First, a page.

Summer parade committee forming

A group of volunteers is organizing into a committee to plan a 2022 parade for this coming summer. Forming a core to get things started are: Wendy Carr, Roxanne Eggen, Melinda Ferrazza, Peg Hobbs, Mildred Melgard, Matt Shannon, Travis Perez, and Michelle Dostie. These people are getting an application completed, compiling rules for participation, securing permits, and generally making sure it’s all legal and authorized. The theme of the parade is “Washington through the Decades: Past and Present.” Help is needed with many aspects to get this project rounded out, such as: Publicity, signs and posters, community contacting, and sponsors. There will be a need for on-site organizers the day of the parade — July 9 — as well. If you have ideas to share, the committee would like to hear them.

And, of course, if you are willing to help in some way, contact the committee to be on the 2022 parade volunteer list. The parade committee will meet only when necessary and hopes not to make meetings a burden. For more information, and to sign up to help, contact Wendy Carr at, Roxanne Eggen at, or Peg Hobbs at or (207)790-0723. The group’s next meeting is Tuesday, Feb. 1, at 7 p.m. at the Bryant Room of Gibbs Library.

Broadband and cold molasses

In my youth, before technology, sort of, a definition of very slow was “cold molasses flowing uphill.” And, when my internet sputters or faints, the idea of perfectly steady, reliable, friendly, and lightening-speed internet flashes through my head reading “broadband, broadband.” Of course, I should quell such delusions of perfection, because even broadband won’t be flawless. Still, the thought does lead me to wonder where our little town stands on the road to actually getting broadband here. The Washington BroadBand Committee (WBBC) spent a year investigating for the best plans and costs for us, and then jumped through the various hoops to make applications last fall for using grants from the U.S. Department of Commerce’s National Telecommunications and Information Administration (NTIA). Their Broadband Infrastructure Program intends to help fill rural broadband “deserts” with competitive modern internet service. It turns out the application request amounts totaled about ten times the amount available to award. Consequently, the applications are heavily scrutinized and are taking time. And, we’re still hoping. Announcements are expected “any time” and I, for one, watch every day for the message that tells us “yes” or “no.” WBBC promises to let us know as soon as possible. Meanwhile, thanks again to the committee and to the voters of Washington for unanimously choosing to go for it.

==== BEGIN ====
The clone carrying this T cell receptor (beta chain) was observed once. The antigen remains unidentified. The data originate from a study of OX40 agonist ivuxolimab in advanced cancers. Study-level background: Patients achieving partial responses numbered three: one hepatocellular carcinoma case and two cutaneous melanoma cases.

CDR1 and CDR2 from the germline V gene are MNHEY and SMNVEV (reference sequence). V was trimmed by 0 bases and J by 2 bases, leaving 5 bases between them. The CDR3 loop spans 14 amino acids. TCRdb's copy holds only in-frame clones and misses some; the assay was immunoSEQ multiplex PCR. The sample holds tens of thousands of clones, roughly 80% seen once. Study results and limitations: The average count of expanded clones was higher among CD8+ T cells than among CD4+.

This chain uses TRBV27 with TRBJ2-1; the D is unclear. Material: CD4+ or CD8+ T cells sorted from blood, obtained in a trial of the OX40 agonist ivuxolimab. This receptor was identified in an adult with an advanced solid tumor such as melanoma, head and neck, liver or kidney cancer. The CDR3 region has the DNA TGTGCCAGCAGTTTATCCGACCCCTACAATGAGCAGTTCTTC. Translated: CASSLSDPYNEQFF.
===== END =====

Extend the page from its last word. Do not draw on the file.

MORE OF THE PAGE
School Board, Select Board openings.

There’s just about a week left for special people to decide to file papers to run for Washington Select Board. There is a three-year term to be filled. In order to run for Select Board, a candidate must be a U.S. citizen, 18 years of age, and a registered voter in the town. Candidates must file “Nomination Papers” which identifies them, and affirms they will serve in the office they’re seeking. It also requires signatures of 25 qualified voters — or more, up to 100 — who recognize the person’s candidacy.. The completed document must be returned to the town office by next Monday, Jan. 24. There is a full three year term on the MSAD School Board open, as well. These are jobs that are very important and worthy of your interest. Give it some thought.

Reminder: Dog licenses due the end of the month — January 31. Be sure your pet(s) have their shots so you can get their license(s) on time.

Does cold weather kill Browntails?

The “cold snap” could have an effect on the overwintering Browntail caterpillars. I’ve requested answers to this question from a couple of expert resources and haven’t gotten their responses as of now, but I will fill you in next week. It would be a nice little gift in compensation for all the goose bumps, don’t you think?